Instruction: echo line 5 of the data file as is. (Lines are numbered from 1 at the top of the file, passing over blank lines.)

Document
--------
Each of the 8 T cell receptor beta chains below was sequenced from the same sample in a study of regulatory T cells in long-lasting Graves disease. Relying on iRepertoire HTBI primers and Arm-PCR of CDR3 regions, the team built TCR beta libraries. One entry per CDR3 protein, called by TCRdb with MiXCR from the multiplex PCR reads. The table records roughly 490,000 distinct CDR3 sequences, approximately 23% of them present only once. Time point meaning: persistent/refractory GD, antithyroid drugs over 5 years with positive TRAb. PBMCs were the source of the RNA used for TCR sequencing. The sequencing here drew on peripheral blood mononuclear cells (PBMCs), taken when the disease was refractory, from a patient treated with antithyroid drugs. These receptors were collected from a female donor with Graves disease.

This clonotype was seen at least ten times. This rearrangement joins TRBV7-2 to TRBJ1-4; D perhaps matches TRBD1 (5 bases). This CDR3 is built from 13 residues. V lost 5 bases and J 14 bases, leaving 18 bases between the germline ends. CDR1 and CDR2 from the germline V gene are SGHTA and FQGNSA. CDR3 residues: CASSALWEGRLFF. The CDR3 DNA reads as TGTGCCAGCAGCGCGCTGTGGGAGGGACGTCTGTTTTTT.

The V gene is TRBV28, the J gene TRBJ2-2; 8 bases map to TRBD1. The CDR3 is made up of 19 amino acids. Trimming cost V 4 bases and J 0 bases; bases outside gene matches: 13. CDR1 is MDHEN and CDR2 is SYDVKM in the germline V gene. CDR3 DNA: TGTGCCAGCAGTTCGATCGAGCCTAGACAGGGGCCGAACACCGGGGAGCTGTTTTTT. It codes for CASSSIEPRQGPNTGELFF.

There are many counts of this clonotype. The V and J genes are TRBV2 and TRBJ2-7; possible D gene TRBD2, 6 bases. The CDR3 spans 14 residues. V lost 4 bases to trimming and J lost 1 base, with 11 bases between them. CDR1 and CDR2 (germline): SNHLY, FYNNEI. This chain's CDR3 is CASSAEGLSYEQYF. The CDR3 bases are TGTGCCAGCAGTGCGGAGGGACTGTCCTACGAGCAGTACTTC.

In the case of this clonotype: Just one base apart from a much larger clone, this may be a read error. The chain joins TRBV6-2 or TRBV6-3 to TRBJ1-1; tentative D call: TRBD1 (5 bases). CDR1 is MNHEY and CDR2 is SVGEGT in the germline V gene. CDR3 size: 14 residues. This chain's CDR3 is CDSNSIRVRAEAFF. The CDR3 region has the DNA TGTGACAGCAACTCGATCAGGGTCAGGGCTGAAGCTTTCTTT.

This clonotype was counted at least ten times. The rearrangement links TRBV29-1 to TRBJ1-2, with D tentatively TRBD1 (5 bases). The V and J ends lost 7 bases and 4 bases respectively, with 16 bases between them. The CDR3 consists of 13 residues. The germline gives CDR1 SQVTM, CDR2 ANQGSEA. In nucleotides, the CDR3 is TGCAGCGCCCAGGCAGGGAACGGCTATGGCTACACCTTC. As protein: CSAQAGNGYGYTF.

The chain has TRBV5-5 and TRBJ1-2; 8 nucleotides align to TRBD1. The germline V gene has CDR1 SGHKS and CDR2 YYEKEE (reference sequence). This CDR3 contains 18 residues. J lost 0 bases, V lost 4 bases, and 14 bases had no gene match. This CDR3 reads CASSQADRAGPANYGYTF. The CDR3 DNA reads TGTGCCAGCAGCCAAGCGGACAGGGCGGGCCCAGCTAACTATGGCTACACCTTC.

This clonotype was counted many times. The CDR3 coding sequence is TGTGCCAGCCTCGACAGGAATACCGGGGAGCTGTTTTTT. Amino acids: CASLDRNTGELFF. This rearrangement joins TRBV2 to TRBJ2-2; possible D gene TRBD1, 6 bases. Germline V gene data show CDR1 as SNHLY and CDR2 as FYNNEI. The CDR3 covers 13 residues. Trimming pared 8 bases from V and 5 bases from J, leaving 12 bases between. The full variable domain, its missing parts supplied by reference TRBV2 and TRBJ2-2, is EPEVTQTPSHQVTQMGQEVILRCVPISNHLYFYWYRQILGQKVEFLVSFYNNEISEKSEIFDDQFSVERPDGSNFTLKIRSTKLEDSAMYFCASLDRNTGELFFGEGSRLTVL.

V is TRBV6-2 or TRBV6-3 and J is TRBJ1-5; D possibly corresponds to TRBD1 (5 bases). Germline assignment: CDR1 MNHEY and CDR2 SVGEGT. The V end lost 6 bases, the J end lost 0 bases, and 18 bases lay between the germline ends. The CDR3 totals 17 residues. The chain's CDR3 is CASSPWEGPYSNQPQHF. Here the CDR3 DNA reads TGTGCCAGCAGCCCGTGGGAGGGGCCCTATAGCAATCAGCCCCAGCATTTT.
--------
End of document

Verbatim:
In the case of this clonotype: Just one base apart from a much larger clone, this may be a read error. The chain joins TRBV6-2 or TRBV6-3 to TRBJ1-1; tentative D call: TRBD1 (5 bases). CDR1 is MNHEY and CDR2 is SVGEGT in the germline V gene. CDR3 size: 14 residues. This chain's CDR3 is CDSNSIRVRAEAFF. The CDR3 region has the DNA TGTGACAGCAACTCGATCAGGGTCAGGGCTGAAGCTTTCTTT.